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Members of Congress urge Vilsack to reverse decision to cancel some reports

Members of Congress have sent a letter to Ag Secretary Tom Vilsack asking the USDA to reverse its decision to cancel and/or discontinue certain reports.

Last month, the USDA’s National Ag Statistics Service announced it was canceling the July Cattle report, discontinuing the Cotton Objective Yield Survey, and all county estimates for crops and livestock beginning in the 2024 production year.

Secretary Vilsack tells Brownfield the cut to USDA’s budget created funding challenges.  “The NASS budget, which is the mission area that for which we are talking about for these reports, their budget was actually cut,” he says. “So, first of all, I’d ask the members of Congress, gosh, guys, do you want the reports?  Then you should have funded the last budget, but you didn’t.”

He says the budget was finalized more than 5 months late, which also created issues.  “Why is that important,” he asked.  “Because it reduces the amount of time we have to be able to make the adjustments to deal with the cut. If you think about this, if you have a 5 percent cut, it’s not really a 5 percent cut because you’ve only got seven months left to absorb it. So it’s like almost like a 10 percent cut.”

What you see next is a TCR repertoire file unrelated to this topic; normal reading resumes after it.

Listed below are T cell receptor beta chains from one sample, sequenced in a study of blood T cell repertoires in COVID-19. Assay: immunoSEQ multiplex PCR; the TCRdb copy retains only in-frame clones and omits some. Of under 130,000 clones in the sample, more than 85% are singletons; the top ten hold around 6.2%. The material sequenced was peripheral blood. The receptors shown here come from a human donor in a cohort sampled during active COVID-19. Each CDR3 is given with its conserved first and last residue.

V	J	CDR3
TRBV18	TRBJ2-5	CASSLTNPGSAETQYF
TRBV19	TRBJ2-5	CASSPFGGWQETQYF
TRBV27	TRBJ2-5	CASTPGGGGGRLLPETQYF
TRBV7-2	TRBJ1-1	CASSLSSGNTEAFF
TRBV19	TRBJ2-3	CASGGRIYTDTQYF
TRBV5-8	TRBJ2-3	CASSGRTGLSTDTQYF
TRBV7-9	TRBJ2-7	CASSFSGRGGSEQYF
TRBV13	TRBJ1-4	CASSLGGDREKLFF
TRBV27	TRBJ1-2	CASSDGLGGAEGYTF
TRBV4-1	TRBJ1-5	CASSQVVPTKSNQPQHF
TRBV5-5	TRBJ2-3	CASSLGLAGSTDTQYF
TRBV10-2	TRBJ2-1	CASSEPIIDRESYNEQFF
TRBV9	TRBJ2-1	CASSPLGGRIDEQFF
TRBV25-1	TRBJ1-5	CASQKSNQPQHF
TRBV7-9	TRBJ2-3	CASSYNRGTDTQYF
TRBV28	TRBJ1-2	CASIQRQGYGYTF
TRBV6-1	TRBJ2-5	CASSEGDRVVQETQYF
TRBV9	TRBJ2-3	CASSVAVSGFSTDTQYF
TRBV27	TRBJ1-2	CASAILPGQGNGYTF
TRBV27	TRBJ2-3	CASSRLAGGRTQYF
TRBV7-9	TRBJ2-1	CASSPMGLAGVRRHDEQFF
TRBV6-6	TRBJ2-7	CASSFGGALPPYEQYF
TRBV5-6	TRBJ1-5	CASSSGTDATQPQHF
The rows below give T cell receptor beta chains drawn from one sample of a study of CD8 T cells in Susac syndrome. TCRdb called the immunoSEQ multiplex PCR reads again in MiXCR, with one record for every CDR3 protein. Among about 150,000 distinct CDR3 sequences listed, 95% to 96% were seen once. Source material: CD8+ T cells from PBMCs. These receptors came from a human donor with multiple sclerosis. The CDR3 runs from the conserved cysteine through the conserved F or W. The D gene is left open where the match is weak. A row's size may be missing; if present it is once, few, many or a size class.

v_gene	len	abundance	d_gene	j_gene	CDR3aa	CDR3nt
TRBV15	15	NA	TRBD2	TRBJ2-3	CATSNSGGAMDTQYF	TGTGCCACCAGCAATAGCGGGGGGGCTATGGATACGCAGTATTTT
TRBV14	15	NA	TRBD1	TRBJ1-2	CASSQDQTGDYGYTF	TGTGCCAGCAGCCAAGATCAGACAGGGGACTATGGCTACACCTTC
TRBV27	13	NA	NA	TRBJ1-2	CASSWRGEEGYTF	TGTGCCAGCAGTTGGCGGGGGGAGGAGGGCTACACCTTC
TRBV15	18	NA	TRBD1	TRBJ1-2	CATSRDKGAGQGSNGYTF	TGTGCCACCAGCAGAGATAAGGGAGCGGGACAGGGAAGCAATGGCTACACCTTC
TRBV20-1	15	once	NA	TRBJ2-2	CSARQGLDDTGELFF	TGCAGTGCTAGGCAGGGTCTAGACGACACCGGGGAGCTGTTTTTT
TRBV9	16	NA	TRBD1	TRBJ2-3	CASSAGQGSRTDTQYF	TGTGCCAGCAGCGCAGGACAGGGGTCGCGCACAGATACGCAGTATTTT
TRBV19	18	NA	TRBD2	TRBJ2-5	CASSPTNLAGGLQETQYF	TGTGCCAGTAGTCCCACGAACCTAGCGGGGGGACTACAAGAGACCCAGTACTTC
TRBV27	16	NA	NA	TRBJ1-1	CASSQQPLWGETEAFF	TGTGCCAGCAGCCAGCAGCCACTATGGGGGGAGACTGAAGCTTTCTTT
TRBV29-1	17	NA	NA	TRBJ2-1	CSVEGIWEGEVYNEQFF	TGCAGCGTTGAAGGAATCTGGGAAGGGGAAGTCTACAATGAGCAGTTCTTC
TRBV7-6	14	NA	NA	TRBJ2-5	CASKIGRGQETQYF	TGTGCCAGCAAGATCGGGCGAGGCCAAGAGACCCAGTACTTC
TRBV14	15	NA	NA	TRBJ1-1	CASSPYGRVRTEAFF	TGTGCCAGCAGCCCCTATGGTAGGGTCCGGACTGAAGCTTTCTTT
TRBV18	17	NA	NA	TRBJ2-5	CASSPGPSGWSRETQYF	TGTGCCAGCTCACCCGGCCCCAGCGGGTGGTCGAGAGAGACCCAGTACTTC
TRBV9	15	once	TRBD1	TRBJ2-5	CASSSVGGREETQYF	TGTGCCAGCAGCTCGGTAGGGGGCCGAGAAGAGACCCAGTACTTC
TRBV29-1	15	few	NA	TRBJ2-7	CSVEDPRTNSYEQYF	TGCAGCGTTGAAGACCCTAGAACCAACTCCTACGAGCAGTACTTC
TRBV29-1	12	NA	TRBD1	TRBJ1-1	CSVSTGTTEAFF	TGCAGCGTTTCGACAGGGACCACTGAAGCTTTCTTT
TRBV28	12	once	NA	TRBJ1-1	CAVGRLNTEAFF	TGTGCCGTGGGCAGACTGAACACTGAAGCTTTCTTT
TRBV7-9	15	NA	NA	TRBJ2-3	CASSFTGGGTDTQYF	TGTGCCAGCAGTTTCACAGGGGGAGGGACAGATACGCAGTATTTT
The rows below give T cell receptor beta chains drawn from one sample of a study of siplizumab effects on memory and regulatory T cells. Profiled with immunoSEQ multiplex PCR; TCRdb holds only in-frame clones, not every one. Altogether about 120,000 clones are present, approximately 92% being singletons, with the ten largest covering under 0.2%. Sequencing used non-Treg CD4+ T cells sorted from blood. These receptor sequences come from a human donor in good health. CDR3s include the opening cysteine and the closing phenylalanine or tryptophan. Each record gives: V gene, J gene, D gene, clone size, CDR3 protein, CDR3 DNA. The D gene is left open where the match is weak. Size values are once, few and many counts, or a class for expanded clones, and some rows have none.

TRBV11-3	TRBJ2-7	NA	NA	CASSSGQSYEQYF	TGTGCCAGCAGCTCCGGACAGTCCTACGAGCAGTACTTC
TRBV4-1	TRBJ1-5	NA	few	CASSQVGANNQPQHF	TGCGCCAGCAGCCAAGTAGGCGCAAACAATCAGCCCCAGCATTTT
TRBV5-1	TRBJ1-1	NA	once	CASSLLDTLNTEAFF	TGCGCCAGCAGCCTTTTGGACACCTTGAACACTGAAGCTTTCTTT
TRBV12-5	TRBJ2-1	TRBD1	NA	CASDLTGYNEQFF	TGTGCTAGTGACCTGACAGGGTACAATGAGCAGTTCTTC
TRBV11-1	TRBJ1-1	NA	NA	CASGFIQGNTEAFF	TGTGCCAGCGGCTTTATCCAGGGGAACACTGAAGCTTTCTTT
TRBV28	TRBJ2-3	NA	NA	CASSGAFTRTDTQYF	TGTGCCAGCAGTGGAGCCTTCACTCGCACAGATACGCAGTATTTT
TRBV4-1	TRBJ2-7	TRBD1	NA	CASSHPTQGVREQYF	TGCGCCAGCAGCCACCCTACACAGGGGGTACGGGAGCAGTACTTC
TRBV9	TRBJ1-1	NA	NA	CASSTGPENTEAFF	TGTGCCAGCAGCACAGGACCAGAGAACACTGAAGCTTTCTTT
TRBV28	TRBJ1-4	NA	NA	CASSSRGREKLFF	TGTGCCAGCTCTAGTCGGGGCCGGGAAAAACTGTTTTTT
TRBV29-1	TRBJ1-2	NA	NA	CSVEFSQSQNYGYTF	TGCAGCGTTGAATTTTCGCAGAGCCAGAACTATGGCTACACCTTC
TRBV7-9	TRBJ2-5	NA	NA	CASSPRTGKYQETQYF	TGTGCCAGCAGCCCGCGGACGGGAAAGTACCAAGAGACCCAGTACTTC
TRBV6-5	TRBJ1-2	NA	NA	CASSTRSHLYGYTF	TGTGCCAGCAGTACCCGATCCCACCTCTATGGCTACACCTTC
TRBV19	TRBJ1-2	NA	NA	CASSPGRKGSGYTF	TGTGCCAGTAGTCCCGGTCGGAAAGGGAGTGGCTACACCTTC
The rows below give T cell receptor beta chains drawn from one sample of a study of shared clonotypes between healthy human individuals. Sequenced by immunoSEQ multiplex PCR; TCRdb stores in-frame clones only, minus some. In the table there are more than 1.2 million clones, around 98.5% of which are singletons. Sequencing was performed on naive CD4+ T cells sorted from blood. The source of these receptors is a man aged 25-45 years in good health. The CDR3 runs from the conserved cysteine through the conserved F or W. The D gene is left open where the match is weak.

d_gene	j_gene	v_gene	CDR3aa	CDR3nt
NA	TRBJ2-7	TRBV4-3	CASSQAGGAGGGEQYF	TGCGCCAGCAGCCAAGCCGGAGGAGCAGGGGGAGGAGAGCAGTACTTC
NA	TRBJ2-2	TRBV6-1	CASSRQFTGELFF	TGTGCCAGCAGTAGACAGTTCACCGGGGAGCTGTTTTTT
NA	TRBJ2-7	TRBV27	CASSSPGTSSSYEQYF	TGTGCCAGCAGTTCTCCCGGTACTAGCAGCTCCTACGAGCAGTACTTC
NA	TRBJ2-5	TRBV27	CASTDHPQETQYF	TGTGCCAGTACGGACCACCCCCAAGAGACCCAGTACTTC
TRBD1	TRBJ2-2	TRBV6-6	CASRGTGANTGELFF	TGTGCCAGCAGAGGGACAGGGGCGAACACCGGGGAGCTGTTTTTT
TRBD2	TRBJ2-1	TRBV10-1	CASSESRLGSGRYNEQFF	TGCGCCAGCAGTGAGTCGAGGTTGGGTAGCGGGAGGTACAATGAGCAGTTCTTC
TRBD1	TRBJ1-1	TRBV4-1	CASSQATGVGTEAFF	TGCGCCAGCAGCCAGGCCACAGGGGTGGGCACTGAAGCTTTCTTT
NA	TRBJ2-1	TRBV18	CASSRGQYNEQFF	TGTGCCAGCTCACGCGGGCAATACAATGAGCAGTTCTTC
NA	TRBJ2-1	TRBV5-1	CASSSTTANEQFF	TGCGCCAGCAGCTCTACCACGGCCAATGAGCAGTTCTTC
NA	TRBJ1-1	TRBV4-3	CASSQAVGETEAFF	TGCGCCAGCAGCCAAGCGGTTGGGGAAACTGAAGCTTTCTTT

The letter outlines specific concerns regarding the discontinuation of the July Cattle report, which provides insights into herd size, calf crop, and heifer retention.

Illinois Beef Association Executive Director Josh St. Peters says with the current contraction in the industry, the agencies involved may need to take a closer look at how funds are allocated to restore the July Cattle Inventory report.  “We do need to step back and look at where the priorities are here,” he says.  “Because those cattle reports and the access to that data is really important for our producers and the marketplace as a whole.”

Members of both the U.S. House and Senate have asked Secretary Vilsack to work with Congress and industry stakeholders to find alternative cost-cutting measures to restore the reports.

The letter was signed by more than 70 members of Congress and is supported by the National Grain and Feed Association, the National Cattlemen’s Beef Association, the National Cotton Council, the American Farm Bureau Federation, the Livestock Marketing Association, the Beef Alliance, and the Livestock Marketing and Dealers Association.

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